Editorial: Special issue on innovative multi-disciplinary approaches for precision studies in leukemia

Marmiroli, S., Huang, X. , Serafin, V. and Michie, A. M. (2021) Editorial: Special issue on innovative multi-disciplinary approaches for precision studies in leukemia. Frontiers in Oncology, 11, 744009. (doi: 10.3389/fonc.2021.744009)

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Dissection of the heterogeneous and complex biological mechanisms of leukemia, elucidating the role of recurrent mutations and epigenetic modifications as well as aberrant activation of oncogenic signaling (1)(2)(3)(4), have advanced our understanding of leukemogenesis allowing precision medicine to transform approaches to diagnosis and therapy. In this Research Topic we focused on innovative technologies that will aid in the development of a multi-dimensional integrated molecular network, enabling the prediction of therapy responses and create novel treatments for those of most clinical need. We were delighted to receive ten exciting contributions, featuring a comprehensive update of the current potential and limitations of preclinical and clinical advancements.Risk stratification scores in AML are important tools for clinicians and scientists alike, due to the relative ease with which biomarker panels can assist with diagnosis, prediction of prognosis, overall survival (OS) and guide appropriate treatment choices. Our work has identified a gene signature associated with the histone demethylase KDM4A, the KDM4A-9 score, which is associated with poor OS and independent of age, cytogenetic risk and mutation status (2). KDM4A-9 is highly correlative with the LSC17 score, while having no overlap, showing the collective power of integrating risk scoring systems (2,5). In this Special Issue, Unlike most reviews on the same subject, it focused also on AML "persisters" highlighting that they are not necessarily pre-existing but arise by distinct mechanisms and may be induced by therapy. Understanding the plasticity of these mechanisms in different patients could lead to effective personalized therapy.Metabolic reprogramming is a key hallmark of cancer and gaining a fundamental understanding of disease biology in terms of metabolic profiling may enable personalized therapies that exploit the unique weaknesses in leukemic cells. As such, Zhang et al. analyzed publicly-available databases to investigate metabolism-related prognostic factors and identified four genes (PLA2G4A, HMOX2, AK1, SMPD3) that when highly expressed represented a poor prognostic predictor for AML patients. Dembitz and Gallipoli described recent evidence demonstrating the validity of developing therapies that target metabolic pathways in AML. The review highlights the differential metabolic pathways that are present in distinct AML subtypes and disease stages, which may enable truly personalized treatments for these patients, supported by FDA approval of the first metabolic inhibitors targeting IDH1/2 in AML. Further promising avenues for targeting metabolic pathways are discussed.The impact that the microenvironmental niche has on tumor persistence is now becoming Hematopoietic stem cell transplantation (SCT) represents a potential cure for acute leukemia, however as most hematological malignancies occur in older individuals, in which the myeloablative conditioning regimen prior to SCT is linked to a high risk of treatment-related mortality (TRM), this is not always possible. Incorporating reduced intensity conditioning (low dose fludarabine and cyclophosphamide) in patients with acute leukemia/MDS of ≥55 years old revealed that OS, leukemia free survival, TRM, and cumulative incidence of relapse were comparable to a historical, younger cohort of patients that underwent the normal conditioning regimen. This small study suggests that a reduction in the conditioning regimen prior to SCT may be a feasible option for older acute leukemia patients.In summary, although treatment of leukemia remains a challenge, by highlighting new research avenues, therapeutic targets and strategies, the articles in this Issue will inform scientists and clinicians, expanding the potential for development of non-canonical diagnostics or interventions.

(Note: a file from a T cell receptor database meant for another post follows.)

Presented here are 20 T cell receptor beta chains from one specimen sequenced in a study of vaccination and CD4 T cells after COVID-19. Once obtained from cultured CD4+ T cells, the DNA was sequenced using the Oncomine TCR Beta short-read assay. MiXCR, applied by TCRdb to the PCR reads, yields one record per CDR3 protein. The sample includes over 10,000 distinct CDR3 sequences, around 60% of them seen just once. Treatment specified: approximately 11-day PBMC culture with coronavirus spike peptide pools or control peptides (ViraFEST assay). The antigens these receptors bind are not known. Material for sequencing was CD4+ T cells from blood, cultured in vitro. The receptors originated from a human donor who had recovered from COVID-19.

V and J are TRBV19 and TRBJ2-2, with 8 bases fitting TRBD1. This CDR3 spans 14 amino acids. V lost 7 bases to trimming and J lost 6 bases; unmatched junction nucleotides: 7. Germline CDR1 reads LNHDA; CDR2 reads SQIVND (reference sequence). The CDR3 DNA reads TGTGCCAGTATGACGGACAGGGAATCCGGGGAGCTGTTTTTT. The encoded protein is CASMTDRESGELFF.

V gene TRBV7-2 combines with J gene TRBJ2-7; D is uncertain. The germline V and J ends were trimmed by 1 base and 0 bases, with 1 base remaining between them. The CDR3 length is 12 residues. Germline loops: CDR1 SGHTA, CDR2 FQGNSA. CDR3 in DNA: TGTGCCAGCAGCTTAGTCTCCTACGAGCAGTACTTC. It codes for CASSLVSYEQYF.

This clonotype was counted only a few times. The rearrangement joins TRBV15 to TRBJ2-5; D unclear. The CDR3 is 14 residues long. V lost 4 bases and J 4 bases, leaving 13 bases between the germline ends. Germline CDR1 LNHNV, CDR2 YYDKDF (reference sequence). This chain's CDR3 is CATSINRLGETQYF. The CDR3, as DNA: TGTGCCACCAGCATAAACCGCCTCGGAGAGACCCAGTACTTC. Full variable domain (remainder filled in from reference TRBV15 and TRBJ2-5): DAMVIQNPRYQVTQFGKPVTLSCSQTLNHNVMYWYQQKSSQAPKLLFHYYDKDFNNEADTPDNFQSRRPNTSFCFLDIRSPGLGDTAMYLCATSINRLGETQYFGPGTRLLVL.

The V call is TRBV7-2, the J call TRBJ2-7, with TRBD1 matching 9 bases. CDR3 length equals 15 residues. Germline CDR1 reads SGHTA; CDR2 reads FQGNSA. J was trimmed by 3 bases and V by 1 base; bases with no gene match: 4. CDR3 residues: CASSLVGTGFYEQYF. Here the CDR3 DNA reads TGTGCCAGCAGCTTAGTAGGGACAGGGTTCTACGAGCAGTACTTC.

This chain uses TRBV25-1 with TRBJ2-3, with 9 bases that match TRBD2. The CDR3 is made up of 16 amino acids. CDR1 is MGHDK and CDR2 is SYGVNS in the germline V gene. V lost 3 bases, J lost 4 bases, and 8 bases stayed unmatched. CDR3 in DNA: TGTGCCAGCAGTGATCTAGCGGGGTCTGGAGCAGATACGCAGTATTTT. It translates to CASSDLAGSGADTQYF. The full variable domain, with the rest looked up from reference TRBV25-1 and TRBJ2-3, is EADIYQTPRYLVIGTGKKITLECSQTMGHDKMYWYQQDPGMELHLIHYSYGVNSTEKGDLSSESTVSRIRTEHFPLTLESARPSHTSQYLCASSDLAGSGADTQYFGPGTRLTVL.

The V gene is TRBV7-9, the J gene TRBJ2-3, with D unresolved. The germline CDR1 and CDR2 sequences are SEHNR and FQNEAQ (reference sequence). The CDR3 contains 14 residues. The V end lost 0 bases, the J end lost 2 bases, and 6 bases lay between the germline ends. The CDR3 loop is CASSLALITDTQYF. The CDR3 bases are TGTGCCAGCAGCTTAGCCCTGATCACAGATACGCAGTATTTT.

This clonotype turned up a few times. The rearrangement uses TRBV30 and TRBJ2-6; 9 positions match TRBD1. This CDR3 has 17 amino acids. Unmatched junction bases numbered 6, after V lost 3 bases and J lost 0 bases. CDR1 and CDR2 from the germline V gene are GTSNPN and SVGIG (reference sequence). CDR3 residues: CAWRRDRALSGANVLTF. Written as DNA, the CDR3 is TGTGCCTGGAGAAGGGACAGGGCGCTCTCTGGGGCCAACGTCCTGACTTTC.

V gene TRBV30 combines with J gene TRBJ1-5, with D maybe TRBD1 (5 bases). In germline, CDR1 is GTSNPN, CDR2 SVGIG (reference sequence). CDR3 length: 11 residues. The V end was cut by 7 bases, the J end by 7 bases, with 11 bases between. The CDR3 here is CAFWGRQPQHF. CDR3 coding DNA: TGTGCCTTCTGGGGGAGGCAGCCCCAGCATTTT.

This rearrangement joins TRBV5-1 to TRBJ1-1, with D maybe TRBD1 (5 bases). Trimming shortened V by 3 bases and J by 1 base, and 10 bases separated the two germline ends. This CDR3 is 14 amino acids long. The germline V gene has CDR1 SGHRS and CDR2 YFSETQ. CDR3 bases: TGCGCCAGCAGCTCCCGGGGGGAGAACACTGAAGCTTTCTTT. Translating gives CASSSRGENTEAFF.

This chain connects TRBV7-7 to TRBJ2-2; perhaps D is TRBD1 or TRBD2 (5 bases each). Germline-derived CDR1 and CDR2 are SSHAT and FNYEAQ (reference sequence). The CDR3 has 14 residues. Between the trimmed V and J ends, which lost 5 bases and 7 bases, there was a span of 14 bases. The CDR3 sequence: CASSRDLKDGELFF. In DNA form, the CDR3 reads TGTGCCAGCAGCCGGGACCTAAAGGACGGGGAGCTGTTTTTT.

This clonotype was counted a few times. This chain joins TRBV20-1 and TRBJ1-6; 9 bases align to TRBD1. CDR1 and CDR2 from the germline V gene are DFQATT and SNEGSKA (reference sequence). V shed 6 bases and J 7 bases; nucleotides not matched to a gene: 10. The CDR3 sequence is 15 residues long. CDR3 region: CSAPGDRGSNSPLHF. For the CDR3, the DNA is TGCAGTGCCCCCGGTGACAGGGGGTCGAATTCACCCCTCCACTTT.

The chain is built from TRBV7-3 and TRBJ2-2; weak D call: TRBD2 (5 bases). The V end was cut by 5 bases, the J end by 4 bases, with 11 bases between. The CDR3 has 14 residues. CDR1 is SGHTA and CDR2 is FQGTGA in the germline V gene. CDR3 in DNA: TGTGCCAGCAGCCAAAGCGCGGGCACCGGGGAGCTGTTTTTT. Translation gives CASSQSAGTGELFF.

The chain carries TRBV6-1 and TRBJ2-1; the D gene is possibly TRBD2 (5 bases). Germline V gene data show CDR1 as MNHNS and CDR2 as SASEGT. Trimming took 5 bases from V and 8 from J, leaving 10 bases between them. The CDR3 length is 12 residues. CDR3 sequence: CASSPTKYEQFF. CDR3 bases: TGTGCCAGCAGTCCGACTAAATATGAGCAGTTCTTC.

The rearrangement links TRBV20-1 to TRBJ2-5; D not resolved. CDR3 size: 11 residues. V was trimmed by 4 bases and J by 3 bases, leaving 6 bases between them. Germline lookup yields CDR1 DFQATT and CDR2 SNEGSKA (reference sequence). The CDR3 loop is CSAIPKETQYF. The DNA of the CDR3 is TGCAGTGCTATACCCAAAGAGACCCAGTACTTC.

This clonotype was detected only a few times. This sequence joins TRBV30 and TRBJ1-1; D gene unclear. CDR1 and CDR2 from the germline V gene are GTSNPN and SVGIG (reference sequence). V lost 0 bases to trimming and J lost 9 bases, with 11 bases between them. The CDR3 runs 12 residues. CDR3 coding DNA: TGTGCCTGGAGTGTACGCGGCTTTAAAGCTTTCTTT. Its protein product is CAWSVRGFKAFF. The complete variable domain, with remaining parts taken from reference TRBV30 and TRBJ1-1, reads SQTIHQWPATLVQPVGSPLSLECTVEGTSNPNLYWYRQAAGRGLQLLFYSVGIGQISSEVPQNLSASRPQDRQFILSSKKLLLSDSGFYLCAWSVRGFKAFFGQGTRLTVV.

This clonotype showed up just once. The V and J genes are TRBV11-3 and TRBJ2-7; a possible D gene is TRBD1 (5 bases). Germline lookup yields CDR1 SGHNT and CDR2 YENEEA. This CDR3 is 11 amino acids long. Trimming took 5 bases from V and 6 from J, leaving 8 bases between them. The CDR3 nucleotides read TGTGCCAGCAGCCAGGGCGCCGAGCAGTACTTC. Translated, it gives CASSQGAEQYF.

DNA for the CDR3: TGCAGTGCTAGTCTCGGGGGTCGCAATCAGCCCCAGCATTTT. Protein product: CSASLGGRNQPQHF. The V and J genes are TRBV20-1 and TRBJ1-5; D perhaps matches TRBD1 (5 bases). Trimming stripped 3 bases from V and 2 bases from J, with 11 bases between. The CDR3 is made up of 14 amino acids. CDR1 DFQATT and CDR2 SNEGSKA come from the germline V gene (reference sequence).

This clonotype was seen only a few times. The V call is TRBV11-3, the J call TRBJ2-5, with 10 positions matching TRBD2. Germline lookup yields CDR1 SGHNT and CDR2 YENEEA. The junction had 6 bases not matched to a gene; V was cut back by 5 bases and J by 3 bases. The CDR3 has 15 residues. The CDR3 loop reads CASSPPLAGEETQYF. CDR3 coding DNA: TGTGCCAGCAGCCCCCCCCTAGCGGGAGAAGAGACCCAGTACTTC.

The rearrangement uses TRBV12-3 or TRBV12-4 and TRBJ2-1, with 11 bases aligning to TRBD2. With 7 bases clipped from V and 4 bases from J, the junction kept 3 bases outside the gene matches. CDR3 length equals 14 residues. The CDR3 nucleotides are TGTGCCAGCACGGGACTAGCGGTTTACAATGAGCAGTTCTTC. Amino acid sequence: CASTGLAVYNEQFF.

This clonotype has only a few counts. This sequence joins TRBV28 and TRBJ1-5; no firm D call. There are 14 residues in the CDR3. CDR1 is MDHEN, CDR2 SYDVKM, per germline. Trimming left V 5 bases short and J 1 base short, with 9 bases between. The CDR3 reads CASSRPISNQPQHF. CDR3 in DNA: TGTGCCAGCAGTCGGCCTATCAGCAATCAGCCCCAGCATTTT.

Item Type:Articles
Additional Information:Funding: SM: A.MA.RI.CA. E95F21001040007, AM: Blood Cancer UK project grant Ref. 18003, VS: AIRC MFAG 2018 ID 21771.
Glasgow Author(s) Enlighten ID:Michie, Professor Alison and Huang, Dr Xu
Authors: Marmiroli, S., Huang, X., Serafin, V., and Michie, A. M.
College/School:College of Medical Veterinary and Life Sciences > School of Cancer Sciences
Journal Name:Frontiers in Oncology
Publisher:Frontiers Media
ISSN (Online):2234-943X
Copyright Holders:Copyright © 2021 The Authors
First Published:First published in Frontiers in Oncology 11:744009
Publisher Policy:Reproduced under a Creative Commons License

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Project CodeAward NoProject NamePrincipal InvestigatorFunder's NameFunder RefLead Dept
303091Elucidating the mechanisms that regulate FOXO activity in chronic lymphocytic leukaemia - a novel target for therapeutic exploitation?Alison MichieBloodwise (BLOODWIS)18003CS - Paul O'Gorman Leukaemia Research Centre